African film fans hampered by global distribution networks will finally have a one-stop shop for the works of some of Africa’s best-known filmmakers.
Last month, South African web M-Net announced the debut of the African Film Library, an online database of more than 600 shorts, docus and feature films, spanning five decades of African cinema. The site includes works by award-winning filmmakers such as Ousmane Sembene and Djibril Diop Mambety of Senegal, Youssef Chahine of Egypt, Kwaw Ansah of Ghana and Haile Gerima of Ethiopia, digitally remastered and available to global audiences.
Mike Dearham, the library’s curator, sees the site as a 21st-century answer to the distribution problems that plague many African filmmakers.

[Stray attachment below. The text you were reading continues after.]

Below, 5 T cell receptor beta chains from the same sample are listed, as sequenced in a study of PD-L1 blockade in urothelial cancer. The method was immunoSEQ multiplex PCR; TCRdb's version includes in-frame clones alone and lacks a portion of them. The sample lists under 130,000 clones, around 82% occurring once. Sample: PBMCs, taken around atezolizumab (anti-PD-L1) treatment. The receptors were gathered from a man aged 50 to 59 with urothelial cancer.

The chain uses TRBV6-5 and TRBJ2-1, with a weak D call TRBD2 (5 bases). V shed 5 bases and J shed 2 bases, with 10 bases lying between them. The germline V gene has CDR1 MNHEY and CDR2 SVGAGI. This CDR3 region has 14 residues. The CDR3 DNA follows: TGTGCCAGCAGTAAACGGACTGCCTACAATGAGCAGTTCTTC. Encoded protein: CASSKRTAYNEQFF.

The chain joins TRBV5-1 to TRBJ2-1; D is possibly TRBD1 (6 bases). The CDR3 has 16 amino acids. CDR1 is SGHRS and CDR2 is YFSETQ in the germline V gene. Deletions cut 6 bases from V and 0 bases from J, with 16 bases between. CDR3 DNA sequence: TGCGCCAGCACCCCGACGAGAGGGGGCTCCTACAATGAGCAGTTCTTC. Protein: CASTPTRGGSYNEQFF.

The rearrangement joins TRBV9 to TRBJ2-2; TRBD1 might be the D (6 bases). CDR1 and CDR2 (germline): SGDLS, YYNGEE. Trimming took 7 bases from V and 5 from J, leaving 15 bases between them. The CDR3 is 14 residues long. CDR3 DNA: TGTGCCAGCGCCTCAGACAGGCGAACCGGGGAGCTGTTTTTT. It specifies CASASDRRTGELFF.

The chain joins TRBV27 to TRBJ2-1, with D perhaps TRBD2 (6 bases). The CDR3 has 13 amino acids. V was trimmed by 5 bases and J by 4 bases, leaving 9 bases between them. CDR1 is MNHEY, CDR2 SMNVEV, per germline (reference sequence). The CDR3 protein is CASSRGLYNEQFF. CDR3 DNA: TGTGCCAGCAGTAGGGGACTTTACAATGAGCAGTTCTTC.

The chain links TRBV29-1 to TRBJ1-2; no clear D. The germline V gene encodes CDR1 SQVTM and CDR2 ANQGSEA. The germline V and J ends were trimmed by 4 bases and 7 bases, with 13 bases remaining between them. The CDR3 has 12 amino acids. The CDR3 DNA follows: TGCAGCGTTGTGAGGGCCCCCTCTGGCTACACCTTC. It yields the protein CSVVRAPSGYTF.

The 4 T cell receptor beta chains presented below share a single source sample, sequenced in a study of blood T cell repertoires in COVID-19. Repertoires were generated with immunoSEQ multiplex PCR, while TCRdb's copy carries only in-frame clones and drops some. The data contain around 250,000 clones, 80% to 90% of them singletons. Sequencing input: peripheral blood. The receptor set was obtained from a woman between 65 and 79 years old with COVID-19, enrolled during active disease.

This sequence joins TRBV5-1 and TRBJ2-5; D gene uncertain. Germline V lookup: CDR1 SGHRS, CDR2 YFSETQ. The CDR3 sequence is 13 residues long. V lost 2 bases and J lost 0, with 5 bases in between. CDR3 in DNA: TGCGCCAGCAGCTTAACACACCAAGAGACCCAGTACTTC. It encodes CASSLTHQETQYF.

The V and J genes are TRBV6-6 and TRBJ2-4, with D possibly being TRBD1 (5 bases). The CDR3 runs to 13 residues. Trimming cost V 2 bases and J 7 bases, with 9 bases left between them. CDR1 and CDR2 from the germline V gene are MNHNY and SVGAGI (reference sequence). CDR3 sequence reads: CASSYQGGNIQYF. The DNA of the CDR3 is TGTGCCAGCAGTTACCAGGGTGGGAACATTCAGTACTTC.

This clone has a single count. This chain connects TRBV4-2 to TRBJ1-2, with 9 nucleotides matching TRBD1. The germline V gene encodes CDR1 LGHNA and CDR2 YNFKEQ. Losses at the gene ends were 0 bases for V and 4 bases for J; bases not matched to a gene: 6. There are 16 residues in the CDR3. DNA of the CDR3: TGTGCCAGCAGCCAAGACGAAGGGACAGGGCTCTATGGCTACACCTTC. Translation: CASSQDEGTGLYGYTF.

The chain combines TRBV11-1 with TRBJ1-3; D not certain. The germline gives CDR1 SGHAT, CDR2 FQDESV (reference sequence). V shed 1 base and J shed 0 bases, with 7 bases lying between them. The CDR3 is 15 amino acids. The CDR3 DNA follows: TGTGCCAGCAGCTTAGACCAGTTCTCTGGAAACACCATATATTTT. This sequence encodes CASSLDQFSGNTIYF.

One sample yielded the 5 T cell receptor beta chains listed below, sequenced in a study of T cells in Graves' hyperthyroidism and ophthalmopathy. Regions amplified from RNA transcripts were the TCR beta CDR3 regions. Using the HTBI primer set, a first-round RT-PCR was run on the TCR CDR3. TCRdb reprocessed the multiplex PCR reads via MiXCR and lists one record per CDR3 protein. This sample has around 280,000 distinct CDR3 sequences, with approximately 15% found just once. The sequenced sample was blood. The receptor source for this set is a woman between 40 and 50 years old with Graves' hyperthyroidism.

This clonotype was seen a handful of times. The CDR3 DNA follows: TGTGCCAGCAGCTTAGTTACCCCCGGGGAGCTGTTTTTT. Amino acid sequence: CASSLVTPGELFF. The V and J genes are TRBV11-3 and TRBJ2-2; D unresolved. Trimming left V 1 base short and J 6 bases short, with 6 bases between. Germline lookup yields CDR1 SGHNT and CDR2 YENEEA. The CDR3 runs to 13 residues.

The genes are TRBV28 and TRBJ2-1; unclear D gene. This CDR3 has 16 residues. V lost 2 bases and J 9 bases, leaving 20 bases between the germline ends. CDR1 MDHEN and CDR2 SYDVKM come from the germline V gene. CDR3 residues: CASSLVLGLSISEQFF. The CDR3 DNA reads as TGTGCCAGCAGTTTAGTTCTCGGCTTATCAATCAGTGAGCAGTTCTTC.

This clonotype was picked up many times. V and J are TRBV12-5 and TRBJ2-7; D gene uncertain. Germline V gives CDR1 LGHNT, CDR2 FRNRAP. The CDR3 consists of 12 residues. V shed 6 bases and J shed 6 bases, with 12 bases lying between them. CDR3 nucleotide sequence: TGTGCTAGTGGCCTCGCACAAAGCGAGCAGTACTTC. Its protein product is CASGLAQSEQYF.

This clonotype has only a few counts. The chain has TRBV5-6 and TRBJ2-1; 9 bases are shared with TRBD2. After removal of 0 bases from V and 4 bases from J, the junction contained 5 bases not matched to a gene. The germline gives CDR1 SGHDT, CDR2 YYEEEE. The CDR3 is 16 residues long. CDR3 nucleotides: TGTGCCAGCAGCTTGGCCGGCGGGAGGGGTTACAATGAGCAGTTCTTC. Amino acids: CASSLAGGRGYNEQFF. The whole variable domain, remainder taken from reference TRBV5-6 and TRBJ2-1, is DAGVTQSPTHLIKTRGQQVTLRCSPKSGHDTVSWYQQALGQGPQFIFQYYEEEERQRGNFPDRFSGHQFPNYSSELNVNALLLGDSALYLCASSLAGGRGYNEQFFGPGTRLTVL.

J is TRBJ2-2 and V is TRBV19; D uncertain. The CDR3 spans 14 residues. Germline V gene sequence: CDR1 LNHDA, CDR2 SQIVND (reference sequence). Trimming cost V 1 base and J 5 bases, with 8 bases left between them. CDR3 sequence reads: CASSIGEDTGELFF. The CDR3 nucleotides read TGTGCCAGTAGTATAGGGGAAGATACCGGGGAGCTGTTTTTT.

“Making African-produced films and documentaries accessible to both Africans and the world must be a key driver of any strategy to grow the film industry,” he says. “Distribution is vital, as are the platforms through which the films are delivered.”
The site offers video-on-demand service, allowing customers to access films online for 24 hours after purchase. Users can search by genre, director or language, and are able to access, along with the film archive, hundreds of biographies, trailers and reviews of films featured on the website.
Jason Probert, general manager of DSTV Online, which created the site’s digital platform, calls it “a radical pan-African solution to the historic challenge of distribution.”
He hopes the site will ultimately grow to become an online community for fans and filmmakers, not only preserving the classic works of the past, but allowing the next generation of filmmakers to find a voice and an audience.
“By helping to preserve and grow the African film industry,” he says, “we are taking a step in the right direction.”